Trying To Capture The Full Complexity Of a Human Experience

To some degree the haikuist is constantly trying to capture the full complexity of a human experience, but in the fewest words possible. — John Paul Lederach.

In my senior year in high school we had to compose a few haikus. You remember a haiku is a three-line poem with seventeen syllables, written in a 5/7/5 syllable count. Often focusing on images from nature, haiku emphasizes simplicity, intensity, and directness of expression.

Great orators, like my friend Luis Leon, find ways to to take the very complex and with intensity and directness of expression “capture the simplicity on the other side of the complexity.” — Oliver Wendell Holmes.

We all live very complex lives, but our goal shouldn’t be to take away the complexity, but to seek out the simplicity on the other side. In other words, to create a haiku. To discover the poetry in our life.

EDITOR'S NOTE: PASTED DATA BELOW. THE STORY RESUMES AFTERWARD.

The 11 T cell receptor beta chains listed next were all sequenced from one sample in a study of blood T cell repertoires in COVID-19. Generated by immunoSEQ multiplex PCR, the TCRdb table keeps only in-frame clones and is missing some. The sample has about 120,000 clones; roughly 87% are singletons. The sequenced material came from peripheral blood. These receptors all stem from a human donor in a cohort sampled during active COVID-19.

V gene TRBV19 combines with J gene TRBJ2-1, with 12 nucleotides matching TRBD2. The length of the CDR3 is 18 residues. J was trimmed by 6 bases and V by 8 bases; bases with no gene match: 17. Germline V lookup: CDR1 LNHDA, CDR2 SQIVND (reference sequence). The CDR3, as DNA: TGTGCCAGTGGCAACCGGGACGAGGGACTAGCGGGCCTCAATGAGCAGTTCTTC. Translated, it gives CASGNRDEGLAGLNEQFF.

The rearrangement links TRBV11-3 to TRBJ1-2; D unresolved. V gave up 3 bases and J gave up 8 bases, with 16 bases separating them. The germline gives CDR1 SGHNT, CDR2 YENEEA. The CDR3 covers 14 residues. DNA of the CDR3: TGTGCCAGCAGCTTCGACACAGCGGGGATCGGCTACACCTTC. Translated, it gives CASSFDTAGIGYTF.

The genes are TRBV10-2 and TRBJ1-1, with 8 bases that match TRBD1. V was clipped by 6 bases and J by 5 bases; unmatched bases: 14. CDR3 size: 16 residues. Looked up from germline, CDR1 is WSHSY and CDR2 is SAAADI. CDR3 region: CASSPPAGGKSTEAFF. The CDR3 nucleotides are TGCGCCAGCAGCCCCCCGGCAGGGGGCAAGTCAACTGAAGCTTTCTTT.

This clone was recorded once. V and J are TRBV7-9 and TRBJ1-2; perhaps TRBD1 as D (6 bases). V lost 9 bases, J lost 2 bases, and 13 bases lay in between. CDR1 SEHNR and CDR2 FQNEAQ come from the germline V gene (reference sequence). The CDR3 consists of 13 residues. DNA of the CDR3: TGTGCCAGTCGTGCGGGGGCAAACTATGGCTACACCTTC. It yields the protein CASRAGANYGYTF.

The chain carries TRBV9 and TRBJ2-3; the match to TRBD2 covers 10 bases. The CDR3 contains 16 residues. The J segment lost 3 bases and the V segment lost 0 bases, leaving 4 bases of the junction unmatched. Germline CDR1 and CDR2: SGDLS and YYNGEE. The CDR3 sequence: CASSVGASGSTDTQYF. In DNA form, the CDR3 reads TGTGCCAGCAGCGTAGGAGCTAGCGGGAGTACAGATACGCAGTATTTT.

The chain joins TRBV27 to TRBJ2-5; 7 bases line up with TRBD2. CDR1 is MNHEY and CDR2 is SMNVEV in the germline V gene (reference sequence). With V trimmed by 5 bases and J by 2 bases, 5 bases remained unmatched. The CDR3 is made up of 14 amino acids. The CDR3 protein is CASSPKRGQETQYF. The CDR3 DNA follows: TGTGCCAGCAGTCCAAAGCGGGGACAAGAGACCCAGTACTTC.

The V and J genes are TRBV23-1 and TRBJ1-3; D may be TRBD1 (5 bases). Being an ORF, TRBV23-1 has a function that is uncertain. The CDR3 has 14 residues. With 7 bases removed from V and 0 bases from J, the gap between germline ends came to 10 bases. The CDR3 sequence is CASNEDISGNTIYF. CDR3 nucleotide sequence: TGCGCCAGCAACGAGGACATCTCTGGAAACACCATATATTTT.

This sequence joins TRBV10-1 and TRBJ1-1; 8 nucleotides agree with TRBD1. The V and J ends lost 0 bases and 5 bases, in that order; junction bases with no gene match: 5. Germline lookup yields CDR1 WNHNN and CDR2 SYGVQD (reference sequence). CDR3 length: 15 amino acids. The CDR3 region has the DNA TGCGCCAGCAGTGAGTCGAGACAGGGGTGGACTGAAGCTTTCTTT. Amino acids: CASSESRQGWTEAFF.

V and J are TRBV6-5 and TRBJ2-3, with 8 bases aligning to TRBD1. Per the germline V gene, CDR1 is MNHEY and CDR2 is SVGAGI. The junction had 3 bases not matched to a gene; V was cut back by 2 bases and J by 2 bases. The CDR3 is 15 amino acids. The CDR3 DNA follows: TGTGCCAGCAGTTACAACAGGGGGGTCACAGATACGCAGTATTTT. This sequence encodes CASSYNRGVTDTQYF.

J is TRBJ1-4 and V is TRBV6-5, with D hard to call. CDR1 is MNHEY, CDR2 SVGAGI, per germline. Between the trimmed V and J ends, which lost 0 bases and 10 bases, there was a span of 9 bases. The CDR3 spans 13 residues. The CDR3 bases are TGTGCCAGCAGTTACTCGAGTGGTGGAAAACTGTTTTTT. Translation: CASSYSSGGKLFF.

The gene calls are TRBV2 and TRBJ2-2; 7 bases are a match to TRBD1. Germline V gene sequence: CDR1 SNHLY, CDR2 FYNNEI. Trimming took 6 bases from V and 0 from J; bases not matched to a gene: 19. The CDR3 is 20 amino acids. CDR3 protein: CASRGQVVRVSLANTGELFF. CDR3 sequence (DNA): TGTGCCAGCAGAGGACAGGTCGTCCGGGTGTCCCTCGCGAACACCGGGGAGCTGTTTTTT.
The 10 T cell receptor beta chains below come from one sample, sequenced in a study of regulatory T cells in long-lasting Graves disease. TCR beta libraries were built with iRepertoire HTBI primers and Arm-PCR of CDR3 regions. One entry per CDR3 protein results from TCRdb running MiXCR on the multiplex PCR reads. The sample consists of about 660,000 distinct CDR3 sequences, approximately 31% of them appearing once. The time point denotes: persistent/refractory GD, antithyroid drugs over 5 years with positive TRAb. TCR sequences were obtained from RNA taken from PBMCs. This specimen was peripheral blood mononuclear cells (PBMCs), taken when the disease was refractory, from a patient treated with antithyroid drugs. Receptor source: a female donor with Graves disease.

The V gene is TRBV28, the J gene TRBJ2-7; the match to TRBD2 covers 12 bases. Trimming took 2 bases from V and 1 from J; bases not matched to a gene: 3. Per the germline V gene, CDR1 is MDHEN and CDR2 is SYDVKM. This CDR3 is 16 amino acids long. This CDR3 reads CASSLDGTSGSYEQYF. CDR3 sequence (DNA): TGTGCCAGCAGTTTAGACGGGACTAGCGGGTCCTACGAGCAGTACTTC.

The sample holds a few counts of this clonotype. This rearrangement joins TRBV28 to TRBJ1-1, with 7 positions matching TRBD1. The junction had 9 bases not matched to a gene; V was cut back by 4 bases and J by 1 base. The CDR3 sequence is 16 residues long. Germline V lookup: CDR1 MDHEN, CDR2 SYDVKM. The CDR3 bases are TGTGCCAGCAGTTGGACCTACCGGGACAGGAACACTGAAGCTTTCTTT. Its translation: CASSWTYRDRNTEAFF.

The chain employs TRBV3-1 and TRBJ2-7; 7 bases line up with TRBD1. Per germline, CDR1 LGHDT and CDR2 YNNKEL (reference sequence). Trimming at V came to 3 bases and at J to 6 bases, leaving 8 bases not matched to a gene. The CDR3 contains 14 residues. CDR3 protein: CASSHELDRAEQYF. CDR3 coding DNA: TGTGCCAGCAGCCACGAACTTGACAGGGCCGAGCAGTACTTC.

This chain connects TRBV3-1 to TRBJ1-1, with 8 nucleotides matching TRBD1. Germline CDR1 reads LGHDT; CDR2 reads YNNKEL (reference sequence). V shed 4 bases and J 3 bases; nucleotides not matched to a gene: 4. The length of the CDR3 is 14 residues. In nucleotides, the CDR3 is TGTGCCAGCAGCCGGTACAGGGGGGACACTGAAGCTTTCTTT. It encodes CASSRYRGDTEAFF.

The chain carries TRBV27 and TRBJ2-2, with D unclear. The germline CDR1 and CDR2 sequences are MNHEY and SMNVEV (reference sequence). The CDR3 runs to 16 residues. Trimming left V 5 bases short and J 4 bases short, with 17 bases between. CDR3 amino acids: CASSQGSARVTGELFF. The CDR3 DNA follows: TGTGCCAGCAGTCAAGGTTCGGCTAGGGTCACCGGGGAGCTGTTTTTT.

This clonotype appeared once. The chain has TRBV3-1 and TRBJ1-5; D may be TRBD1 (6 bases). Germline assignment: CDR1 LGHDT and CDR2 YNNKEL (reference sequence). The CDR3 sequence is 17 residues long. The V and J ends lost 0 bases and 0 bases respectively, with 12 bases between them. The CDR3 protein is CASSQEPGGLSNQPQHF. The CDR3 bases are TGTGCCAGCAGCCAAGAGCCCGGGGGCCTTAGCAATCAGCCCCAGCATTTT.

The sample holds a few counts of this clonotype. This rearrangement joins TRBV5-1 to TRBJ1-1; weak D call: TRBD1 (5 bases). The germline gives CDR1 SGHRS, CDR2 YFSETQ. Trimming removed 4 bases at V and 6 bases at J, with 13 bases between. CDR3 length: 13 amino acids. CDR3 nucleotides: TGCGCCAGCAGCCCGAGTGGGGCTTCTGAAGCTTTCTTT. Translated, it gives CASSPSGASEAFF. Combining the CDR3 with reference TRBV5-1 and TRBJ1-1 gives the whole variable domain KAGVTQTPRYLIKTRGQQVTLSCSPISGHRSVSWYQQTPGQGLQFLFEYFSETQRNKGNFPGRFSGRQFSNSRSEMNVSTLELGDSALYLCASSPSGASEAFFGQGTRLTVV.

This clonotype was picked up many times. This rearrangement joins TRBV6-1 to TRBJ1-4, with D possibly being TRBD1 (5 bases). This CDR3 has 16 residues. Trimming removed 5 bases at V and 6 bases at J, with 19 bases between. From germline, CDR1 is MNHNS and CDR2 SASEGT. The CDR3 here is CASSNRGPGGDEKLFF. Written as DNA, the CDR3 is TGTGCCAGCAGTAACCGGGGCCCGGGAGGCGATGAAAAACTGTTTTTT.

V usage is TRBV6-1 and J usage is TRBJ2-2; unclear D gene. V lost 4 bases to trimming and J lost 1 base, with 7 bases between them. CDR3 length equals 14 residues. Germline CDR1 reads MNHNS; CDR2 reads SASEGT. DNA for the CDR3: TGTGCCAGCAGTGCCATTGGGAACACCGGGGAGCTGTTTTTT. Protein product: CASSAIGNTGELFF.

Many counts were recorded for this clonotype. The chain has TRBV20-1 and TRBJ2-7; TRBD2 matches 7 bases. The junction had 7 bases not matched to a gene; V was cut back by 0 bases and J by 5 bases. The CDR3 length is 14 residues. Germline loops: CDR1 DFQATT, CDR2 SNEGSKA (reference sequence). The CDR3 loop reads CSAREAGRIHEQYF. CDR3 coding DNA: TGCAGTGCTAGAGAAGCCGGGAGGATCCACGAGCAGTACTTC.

About the author

Webb Hubbell is the former Associate Attorney General of The United States. His novels, When Men Betray, Ginger Snaps, A Game of Inches, The Eighteenth Green, and The East End are published by Beaufort Books and are available online or at your local bookstore. When Men Betray won one of the IndieFab awards for best novel in 2014. Ginger Snaps and The Eighteenth Green won the IPPY Awards Gold Medal for best suspense/thriller. His latest, “Light of Day” will be on the bookstands soon.


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